In the grand scheme, motorcycle suspension systems are made up of springing and damping components. Springs are easy to imagine. They're just coiled steel wires shoved into the fork tubes or wrapped around shock bodies. Springs hold up the bike and support both the static load of the bike and the rider, but are also sized (or rated, if you prefer) to accommodate expected bump loads. Spring-rate selection is a fairly straightforward process, starting with the weight of the bike and the rider and skewed by intended use. Racing demands maximum chassis control and comparatively stiff springs, while touring dictates lighter springs. A spring is rated by how much weight is required to compress it a certain distance. We're going to work in kilograms per millimeter, but if you're more comfortable in pounds per inch, simply multiply the stated numbers by 56. A heavy springone with a high ratewill be made of thicker wire wound into fewer coils. (Think of the spring uncoiled to help make this leap. A long rod is easier to bend if you put pressure on both ends than a short rod of the same thickness and material.)
Motorcycle fork spring systems come in a variety of rates and three main styles. The first is called a straight-rate spring. This is a single spring with its coils are equally spaced, and it compresses in a linear fashion. Let's say you have a 1.0kg/mm spring. It takes one kilogram to compress it one millimeter. It takes another kilogram (two total) to compress it the second millimeter (two total). This holds true through the spring's entire useful travel, so that 50mm of movement requires 50kg. Some suspension designers choose multiple-rate springs, which are made up of separate springs of different rates. A dual-rate system would have one light spring and one heavy spring placed end-to-end. This type of spring system responds like the softer-rate spring for the first part of the travel. Then, when this soft spring is compressed fullysaid to be coil-boundthe stiffer spring begins to compress. In this way you could have a spring rate of, say, 0.6kg/mm for the first part of the travel and a rate of 1.2kg/mm for the rest of the travel. Occasionally, there's a third spring in some fork systems, for three distinct rates.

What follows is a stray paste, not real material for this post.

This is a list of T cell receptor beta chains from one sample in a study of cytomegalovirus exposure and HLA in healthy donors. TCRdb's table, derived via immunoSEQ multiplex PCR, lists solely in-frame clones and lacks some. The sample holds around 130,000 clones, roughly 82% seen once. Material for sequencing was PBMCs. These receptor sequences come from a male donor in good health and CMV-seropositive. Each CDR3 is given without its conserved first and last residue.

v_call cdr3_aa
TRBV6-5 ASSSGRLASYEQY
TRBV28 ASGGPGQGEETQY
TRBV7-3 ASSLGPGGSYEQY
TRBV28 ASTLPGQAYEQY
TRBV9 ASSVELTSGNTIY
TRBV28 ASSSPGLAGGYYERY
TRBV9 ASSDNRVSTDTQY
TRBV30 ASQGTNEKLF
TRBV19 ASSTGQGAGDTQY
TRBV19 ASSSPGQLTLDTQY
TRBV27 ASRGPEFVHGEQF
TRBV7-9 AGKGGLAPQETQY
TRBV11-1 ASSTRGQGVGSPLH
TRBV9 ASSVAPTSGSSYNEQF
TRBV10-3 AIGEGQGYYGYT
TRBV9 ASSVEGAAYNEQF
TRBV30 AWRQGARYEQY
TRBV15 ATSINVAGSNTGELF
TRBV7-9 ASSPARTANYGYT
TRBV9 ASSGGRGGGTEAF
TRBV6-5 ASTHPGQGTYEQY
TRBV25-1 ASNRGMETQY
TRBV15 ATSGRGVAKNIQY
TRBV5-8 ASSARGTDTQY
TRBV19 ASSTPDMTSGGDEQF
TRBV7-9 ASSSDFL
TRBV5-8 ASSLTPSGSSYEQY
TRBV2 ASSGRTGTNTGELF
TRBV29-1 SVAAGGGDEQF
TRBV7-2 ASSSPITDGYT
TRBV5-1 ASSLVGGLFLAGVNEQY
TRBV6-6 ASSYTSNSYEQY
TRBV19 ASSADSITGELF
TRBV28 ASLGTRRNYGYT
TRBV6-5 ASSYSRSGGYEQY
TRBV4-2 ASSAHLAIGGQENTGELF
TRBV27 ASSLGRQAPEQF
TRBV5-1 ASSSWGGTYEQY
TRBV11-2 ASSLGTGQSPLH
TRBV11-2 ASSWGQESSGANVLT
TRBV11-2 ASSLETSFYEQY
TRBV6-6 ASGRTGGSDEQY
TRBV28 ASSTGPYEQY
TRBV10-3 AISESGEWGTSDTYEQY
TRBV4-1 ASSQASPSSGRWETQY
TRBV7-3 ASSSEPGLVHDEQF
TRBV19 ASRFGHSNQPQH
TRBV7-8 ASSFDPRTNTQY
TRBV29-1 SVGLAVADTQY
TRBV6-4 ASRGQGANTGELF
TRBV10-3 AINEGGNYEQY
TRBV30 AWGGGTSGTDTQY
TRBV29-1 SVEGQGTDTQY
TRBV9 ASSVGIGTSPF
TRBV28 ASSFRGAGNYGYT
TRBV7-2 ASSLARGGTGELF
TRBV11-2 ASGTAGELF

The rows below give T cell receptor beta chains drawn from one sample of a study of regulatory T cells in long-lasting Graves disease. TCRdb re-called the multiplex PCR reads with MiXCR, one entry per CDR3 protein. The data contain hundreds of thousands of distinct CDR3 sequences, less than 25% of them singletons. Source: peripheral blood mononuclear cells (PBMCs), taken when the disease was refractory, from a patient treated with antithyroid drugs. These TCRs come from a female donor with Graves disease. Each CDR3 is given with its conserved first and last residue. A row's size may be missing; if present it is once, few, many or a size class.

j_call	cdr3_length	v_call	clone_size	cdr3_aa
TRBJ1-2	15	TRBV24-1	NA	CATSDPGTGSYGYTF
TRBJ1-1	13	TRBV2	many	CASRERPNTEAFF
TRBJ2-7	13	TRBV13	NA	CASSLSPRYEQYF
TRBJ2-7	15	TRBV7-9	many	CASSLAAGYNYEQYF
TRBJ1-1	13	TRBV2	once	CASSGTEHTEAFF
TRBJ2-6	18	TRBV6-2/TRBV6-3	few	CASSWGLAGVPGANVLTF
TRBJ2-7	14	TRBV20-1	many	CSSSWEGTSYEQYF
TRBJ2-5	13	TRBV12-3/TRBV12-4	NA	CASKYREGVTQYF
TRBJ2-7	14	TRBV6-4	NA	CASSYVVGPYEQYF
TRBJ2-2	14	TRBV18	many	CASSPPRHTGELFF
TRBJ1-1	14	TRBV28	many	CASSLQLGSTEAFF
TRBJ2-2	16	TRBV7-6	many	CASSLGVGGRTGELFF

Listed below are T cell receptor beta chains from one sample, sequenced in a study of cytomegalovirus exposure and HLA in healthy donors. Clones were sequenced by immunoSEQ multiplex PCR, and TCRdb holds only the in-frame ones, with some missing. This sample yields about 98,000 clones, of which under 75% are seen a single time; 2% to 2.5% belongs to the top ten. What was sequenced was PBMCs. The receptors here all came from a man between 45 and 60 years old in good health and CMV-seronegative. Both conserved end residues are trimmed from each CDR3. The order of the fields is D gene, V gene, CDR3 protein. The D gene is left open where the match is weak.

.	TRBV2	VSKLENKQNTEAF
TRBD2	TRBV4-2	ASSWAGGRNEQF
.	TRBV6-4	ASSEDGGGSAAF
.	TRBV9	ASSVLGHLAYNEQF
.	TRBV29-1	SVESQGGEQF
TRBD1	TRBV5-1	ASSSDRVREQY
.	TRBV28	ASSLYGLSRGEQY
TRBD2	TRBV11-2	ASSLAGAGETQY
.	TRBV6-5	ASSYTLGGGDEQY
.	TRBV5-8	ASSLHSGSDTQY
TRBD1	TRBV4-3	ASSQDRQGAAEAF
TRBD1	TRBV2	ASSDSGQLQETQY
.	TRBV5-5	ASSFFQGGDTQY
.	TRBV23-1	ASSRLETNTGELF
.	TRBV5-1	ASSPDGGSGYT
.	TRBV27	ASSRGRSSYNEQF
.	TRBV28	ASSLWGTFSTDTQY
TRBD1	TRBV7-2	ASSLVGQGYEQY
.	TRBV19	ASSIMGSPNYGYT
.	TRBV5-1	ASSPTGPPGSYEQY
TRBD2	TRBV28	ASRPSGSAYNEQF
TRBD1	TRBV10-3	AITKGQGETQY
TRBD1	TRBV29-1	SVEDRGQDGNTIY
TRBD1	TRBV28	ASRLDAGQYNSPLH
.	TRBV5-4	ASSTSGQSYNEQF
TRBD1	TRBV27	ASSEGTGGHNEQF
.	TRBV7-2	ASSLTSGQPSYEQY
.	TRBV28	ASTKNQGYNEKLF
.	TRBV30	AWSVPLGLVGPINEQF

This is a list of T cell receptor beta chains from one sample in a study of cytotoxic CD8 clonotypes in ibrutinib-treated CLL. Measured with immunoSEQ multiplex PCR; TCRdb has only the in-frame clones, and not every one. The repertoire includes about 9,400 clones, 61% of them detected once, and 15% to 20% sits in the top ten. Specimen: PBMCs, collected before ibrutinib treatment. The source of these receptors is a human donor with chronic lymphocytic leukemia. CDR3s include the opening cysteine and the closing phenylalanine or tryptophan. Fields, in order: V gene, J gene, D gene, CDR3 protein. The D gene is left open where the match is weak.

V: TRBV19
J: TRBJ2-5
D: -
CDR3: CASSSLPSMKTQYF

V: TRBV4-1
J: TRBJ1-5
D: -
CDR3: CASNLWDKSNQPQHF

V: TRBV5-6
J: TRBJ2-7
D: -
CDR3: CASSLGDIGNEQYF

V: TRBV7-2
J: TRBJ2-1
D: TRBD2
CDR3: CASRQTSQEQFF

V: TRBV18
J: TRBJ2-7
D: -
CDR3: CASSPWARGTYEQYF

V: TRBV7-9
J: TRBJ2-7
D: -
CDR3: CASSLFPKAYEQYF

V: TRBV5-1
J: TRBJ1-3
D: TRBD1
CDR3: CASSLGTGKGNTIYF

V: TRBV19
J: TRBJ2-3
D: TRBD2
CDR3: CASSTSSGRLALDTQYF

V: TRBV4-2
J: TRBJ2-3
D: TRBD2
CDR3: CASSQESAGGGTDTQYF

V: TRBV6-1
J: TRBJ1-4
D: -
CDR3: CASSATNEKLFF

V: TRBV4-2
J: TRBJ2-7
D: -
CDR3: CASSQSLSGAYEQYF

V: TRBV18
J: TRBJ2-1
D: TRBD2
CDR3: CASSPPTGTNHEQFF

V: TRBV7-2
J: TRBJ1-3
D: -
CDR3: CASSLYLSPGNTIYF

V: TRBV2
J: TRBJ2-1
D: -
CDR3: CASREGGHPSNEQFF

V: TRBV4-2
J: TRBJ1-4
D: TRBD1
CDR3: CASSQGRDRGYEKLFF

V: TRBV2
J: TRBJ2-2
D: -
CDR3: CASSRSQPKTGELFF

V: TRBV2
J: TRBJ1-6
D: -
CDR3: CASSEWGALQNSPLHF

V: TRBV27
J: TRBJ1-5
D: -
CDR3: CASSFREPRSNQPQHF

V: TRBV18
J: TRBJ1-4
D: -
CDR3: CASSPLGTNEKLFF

Finally, there's the progressive option. This kind of spring is wound with its coils closer together on one end than the other. As the spring compresses, the close-wound coils eventually touch and take themselves out of the equation. The spring rate starts out light and becomesyou guessed itprogressively stiffer.
Springs are the first part of the equation, damping is the second. If we had just springs, it would be ugly. Every time the wheel hit a bump, it would compress the suspension. The spring temporarily stores up this energy but wants to release it as soon as possible, so it tries to extendor reboundpushing the front wheel away from the bike. But it will overshoot, and the suspension will continue in this up-down cycle for a surprisingly long time before settling down. (Watch a clapped-out taxi drive down a bumpy road for a graphic demonstration.) Of course, real roads have more than one bump, so this theoretical, damperless suspension would never settle down and never reach true equilibrium.